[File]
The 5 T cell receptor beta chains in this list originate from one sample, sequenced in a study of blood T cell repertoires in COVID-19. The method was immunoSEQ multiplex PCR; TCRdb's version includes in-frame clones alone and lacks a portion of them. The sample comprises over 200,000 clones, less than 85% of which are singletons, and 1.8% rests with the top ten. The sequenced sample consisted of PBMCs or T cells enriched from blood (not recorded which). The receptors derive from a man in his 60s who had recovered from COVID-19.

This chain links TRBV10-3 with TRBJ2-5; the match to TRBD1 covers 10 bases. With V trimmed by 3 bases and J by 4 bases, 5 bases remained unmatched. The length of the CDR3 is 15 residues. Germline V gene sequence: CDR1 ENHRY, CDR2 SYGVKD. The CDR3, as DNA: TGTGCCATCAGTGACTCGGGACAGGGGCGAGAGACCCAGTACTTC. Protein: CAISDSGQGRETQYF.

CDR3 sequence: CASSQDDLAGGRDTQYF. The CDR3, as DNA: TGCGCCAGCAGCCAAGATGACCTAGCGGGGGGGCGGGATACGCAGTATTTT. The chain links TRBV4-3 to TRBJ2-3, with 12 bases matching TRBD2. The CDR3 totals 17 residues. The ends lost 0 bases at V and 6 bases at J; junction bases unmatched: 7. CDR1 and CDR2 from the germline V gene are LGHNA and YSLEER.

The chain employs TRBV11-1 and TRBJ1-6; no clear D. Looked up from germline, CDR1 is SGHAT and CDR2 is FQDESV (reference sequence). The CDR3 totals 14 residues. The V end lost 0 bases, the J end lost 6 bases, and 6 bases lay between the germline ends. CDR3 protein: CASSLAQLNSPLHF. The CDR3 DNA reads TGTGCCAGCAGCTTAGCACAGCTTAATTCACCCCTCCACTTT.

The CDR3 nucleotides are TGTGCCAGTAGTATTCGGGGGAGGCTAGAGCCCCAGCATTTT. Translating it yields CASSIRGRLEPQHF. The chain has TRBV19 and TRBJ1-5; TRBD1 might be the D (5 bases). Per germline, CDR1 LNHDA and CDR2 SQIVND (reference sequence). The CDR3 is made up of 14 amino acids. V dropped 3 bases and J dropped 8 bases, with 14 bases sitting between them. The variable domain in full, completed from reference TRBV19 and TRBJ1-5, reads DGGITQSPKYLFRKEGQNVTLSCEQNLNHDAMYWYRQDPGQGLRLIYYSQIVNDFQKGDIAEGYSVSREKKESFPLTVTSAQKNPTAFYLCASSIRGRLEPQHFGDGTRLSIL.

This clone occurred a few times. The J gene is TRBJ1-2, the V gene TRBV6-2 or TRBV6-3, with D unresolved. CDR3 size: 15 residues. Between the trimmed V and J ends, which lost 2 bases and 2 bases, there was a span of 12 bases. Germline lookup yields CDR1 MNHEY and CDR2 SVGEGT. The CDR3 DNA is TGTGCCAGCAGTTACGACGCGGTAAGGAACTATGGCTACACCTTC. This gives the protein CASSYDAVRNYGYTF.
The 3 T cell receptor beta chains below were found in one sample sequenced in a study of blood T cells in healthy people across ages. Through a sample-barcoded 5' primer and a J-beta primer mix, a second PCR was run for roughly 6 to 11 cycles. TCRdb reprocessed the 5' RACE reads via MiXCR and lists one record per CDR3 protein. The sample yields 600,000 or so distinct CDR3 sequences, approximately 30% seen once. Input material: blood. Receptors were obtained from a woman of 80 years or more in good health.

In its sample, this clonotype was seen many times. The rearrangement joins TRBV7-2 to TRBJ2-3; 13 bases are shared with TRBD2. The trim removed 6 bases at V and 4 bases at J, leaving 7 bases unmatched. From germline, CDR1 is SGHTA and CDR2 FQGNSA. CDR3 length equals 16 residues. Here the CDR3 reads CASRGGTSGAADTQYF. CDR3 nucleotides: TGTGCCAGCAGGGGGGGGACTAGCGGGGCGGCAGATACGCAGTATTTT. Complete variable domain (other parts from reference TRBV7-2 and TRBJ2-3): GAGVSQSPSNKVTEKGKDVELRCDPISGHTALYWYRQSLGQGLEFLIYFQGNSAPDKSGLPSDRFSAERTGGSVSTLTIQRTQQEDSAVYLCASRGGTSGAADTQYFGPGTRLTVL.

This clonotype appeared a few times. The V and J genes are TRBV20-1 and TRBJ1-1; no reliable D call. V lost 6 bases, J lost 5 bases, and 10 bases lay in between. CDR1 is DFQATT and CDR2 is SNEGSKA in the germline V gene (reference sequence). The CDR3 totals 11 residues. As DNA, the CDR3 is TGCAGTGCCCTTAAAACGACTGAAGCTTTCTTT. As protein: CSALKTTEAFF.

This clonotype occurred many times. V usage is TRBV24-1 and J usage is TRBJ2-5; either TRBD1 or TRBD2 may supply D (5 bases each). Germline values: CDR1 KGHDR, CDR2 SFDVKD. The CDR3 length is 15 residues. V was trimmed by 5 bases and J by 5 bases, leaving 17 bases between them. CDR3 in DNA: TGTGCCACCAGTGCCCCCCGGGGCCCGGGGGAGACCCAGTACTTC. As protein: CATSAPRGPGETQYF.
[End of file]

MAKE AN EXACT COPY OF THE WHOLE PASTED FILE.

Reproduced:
The 5 T cell receptor beta chains in this list originate from one sample, sequenced in a study of blood T cell repertoires in COVID-19. The method was immunoSEQ multiplex PCR; TCRdb's version includes in-frame clones alone and lacks a portion of them. The sample comprises over 200,000 clones, less than 85% of which are singletons, and 1.8% rests with the top ten. The sequenced sample consisted of PBMCs or T cells enriched from blood (not recorded which). The receptors derive from a man in his 60s who had recovered from COVID-19.

This chain links TRBV10-3 with TRBJ2-5; the match to TRBD1 covers 10 bases. With V trimmed by 3 bases and J by 4 bases, 5 bases remained unmatched. The length of the CDR3 is 15 residues. Germline V gene sequence: CDR1 ENHRY, CDR2 SYGVKD. The CDR3, as DNA: TGTGCCATCAGTGACTCGGGACAGGGGCGAGAGACCCAGTACTTC. Protein: CAISDSGQGRETQYF.

CDR3 sequence: CASSQDDLAGGRDTQYF. The CDR3, as DNA: TGCGCCAGCAGCCAAGATGACCTAGCGGGGGGGCGGGATACGCAGTATTTT. The chain links TRBV4-3 to TRBJ2-3, with 12 bases matching TRBD2. The CDR3 totals 17 residues. The ends lost 0 bases at V and 6 bases at J; junction bases unmatched: 7. CDR1 and CDR2 from the germline V gene are LGHNA and YSLEER.

The chain employs TRBV11-1 and TRBJ1-6; no clear D. Looked up from germline, CDR1 is SGHAT and CDR2 is FQDESV (reference sequence). The CDR3 totals 14 residues. The V end lost 0 bases, the J end lost 6 bases, and 6 bases lay between the germline ends. CDR3 protein: CASSLAQLNSPLHF. The CDR3 DNA reads TGTGCCAGCAGCTTAGCACAGCTTAATTCACCCCTCCACTTT.

The CDR3 nucleotides are TGTGCCAGTAGTATTCGGGGGAGGCTAGAGCCCCAGCATTTT. Translating it yields CASSIRGRLEPQHF. The chain has TRBV19 and TRBJ1-5; TRBD1 might be the D (5 bases). Per germline, CDR1 LNHDA and CDR2 SQIVND (reference sequence). The CDR3 is made up of 14 amino acids. V dropped 3 bases and J dropped 8 bases, with 14 bases sitting between them. The variable domain in full, completed from reference TRBV19 and TRBJ1-5, reads DGGITQSPKYLFRKEGQNVTLSCEQNLNHDAMYWYRQDPGQGLRLIYYSQIVNDFQKGDIAEGYSVSREKKESFPLTVTSAQKNPTAFYLCASSIRGRLEPQHFGDGTRLSIL.

This clone occurred a few times. The J gene is TRBJ1-2, the V gene TRBV6-2 or TRBV6-3, with D unresolved. CDR3 size: 15 residues. Between the trimmed V and J ends, which lost 2 bases and 2 bases, there was a span of 12 bases. Germline lookup yields CDR1 MNHEY and CDR2 SVGEGT. The CDR3 DNA is TGTGCCAGCAGTTACGACGCGGTAAGGAACTATGGCTACACCTTC. This gives the protein CASSYDAVRNYGYTF.
The 3 T cell receptor beta chains below were found in one sample sequenced in a study of blood T cells in healthy people across ages. Through a sample-barcoded 5' primer and a J-beta primer mix, a second PCR was run for roughly 6 to 11 cycles. TCRdb reprocessed the 5' RACE reads via MiXCR and lists one record per CDR3 protein. The sample yields 600,000 or so distinct CDR3 sequences, approximately 30% seen once. Input material: blood. Receptors were obtained from a woman of 80 years or more in good health.

In its sample, this clonotype was seen many times. The rearrangement joins TRBV7-2 to TRBJ2-3; 13 bases are shared with TRBD2. The trim removed 6 bases at V and 4 bases at J, leaving 7 bases unmatched. From germline, CDR1 is SGHTA and CDR2 FQGNSA. CDR3 length equals 16 residues. Here the CDR3 reads CASRGGTSGAADTQYF. CDR3 nucleotides: TGTGCCAGCAGGGGGGGGACTAGCGGGGCGGCAGATACGCAGTATTTT. Complete variable domain (other parts from reference TRBV7-2 and TRBJ2-3): GAGVSQSPSNKVTEKGKDVELRCDPISGHTALYWYRQSLGQGLEFLIYFQGNSAPDKSGLPSDRFSAERTGGSVSTLTIQRTQQEDSAVYLCASRGGTSGAADTQYFGPGTRLTVL.

This clonotype appeared a few times. The V and J genes are TRBV20-1 and TRBJ1-1; no reliable D call. V lost 6 bases, J lost 5 bases, and 10 bases lay in between. CDR1 is DFQATT and CDR2 is SNEGSKA in the germline V gene (reference sequence). The CDR3 totals 11 residues. As DNA, the CDR3 is TGCAGTGCCCTTAAAACGACTGAAGCTTTCTTT. As protein: CSALKTTEAFF.

This clonotype occurred many times. V usage is TRBV24-1 and J usage is TRBJ2-5; either TRBD1 or TRBD2 may supply D (5 bases each). Germline values: CDR1 KGHDR, CDR2 SFDVKD. The CDR3 length is 15 residues. V was trimmed by 5 bases and J by 5 bases, leaving 17 bases between them. CDR3 in DNA: TGTGCCACCAGTGCCCCCCGGGGCCCGGGGGAGACCCAGTACTTC. As protein: CATSAPRGPGETQYF.